Testing a little theory....

(Another Cleanup Post. This post was originally started on 8/29, and not finished until today, 9/7.)

In listening to the news this past week, there was a story about the SAT scores for the graduating class of 2009 in Indiana. The story indicated that the scores declined slightly over the previous year, and continued the trend of the slight declines seen since the early 1990's. During the 80's, the scores increased somewhat, creating a net gain of about 35 points over the course of 25 years.

Indiana, like every other state, participates in mandatory standardized tests. In this State, they are given between 3-10th grade, and 10th graders are also subjected to GQE testing that they must pass in order to graduate. The first round of tests are called the ISTEP.

Like Kentucky and their CATS testing, ISTEP is used to identify those schools that aren't "up to meeting the Educational Requirements of NCLB". The kids are told "This is the most important test you will ever take"... and all of the other usual Educational Rigamarole that turns off the students from even trying.

Enter the GQE - and again the 10th graders are told "this is the most important test you will ever take". (What about ISTEP?) Except this test decides whether or not you meet the basic standard for graduating high school. So...it should be a test the students truly take seriously. But many don't (until they are told they won't be graduating, then they retake and voila - they pass).

So by the time that Indiana students reach their Junior Year and are seemingly ready for the PSAT's, these kids have taken no less than 8 standardized tests that are "the most important test they will ever take". (Side note, in the case of the Cadet, up to his Junior Year he had taken a state mandated test in EVERY grade, two in grade 10 - outside of the old Iowa Test of Basic Skills that he was given in grades 3, 5 and 8 as well....so...his number reaches 13 standardized tests before he reached the PSAT's).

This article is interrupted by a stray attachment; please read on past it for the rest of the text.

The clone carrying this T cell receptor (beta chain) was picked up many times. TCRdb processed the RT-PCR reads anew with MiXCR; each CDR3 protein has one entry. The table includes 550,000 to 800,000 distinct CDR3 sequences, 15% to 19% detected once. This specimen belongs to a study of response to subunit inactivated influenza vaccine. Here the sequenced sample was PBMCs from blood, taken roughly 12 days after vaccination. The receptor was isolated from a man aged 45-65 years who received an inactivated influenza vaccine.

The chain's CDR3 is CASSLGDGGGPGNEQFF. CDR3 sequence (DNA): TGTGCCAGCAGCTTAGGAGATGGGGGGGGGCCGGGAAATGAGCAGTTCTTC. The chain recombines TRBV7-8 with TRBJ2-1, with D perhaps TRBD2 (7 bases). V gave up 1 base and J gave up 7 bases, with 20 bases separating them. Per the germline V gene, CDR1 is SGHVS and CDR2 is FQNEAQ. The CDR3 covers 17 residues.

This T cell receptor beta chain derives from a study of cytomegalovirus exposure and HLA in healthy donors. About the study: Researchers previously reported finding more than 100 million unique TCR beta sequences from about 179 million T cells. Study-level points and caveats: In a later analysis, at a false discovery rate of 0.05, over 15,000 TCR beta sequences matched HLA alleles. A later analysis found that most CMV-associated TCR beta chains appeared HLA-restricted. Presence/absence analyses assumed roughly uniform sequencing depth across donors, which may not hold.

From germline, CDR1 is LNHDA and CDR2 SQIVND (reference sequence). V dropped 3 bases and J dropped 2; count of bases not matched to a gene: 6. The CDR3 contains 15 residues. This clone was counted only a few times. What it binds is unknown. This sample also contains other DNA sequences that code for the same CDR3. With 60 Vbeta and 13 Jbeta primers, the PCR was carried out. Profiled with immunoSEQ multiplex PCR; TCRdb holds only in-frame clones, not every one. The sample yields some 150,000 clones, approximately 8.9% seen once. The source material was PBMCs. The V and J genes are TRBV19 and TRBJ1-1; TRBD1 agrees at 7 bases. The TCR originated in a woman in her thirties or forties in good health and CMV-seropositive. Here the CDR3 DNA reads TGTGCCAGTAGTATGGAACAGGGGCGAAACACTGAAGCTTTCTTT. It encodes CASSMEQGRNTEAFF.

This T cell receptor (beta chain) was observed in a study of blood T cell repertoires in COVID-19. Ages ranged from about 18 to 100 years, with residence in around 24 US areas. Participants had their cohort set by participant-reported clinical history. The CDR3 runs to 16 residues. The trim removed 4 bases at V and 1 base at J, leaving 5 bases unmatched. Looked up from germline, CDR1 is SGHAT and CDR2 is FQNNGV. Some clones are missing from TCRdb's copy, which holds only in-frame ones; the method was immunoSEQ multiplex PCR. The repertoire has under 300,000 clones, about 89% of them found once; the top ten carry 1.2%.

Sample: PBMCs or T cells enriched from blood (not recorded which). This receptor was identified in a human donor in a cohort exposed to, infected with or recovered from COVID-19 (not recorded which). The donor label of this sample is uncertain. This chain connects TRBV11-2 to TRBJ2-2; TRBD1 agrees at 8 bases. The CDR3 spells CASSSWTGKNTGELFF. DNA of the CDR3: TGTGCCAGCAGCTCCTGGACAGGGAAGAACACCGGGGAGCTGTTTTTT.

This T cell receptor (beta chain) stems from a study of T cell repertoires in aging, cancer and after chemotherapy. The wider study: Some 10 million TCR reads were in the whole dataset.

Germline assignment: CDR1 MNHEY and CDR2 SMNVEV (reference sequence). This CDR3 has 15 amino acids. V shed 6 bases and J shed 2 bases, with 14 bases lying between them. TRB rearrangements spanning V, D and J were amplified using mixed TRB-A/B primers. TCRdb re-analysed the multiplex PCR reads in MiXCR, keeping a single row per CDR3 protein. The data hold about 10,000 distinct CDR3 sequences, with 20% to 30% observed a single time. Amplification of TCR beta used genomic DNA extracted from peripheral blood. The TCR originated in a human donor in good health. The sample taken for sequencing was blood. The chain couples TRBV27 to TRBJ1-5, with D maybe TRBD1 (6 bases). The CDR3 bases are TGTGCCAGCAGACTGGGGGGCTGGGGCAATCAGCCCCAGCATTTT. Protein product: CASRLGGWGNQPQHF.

While some may argue that exposure to Standardize Testing will allow a student to become more comfortable with the procedure, ergo the student should perform better on the testing that truly does count for the future (ala SAT and ACT testing), the parameters surrounding these tests would, to my way of thinking, provide the exact opposite effect.

Because ISTEP (and CATS) are given such push by the educational community (because their bonus pool requires it), and because many teachers have had to move away from teaching methods that invite learning - having instead to favor teaching to the test to ensure success of their school and school district, students are taught only what is deemed "required" to pass the test. (Bye bye critical thinking skills - unless they are needed for that one portion of the test..) Furthermore, the testing value is diluted in the student's mind because "every test can't be the most important test I ever take..sheesh".

It is here that I will remind you that the Indiana ISTEP was implemented in the late 80's.

So the SAT scores have been declining since the early 90's? This seems to correlate quite nicely to the advancement of standardized testing of students doesn't it! Personally, I believe this is no coincidence for several reasons.

  • The kids placed no weight on the Standardized Testing that was literally "shoved" down their throats, and they rejected the importance of these tests based on the ra-ra push given to them by the teachers. They mean nothing as far as the kids are concerned because there is no direct consequence to failure.
  • Students cannot value the "importance" of an SAT or ACT related to their future. All throughout their education, they have taken so many standardized tests that mattered so very little, that now when a test does matter - allowing entrance or denial into the school of their choice - they don't know HOW to take a standardized test seriously.
Of course - that is just my opinion - and perhaps there is no coincidence at all.

1 comment:

DF said...

I remember taking the Iowa tests and maing patterns in the little blocks. Those tests bored anyone to tears, and yet as you indicate, at the time "were the most important tests that I would take". 8+ hours of testing over 2 days is more than most grade school children can care.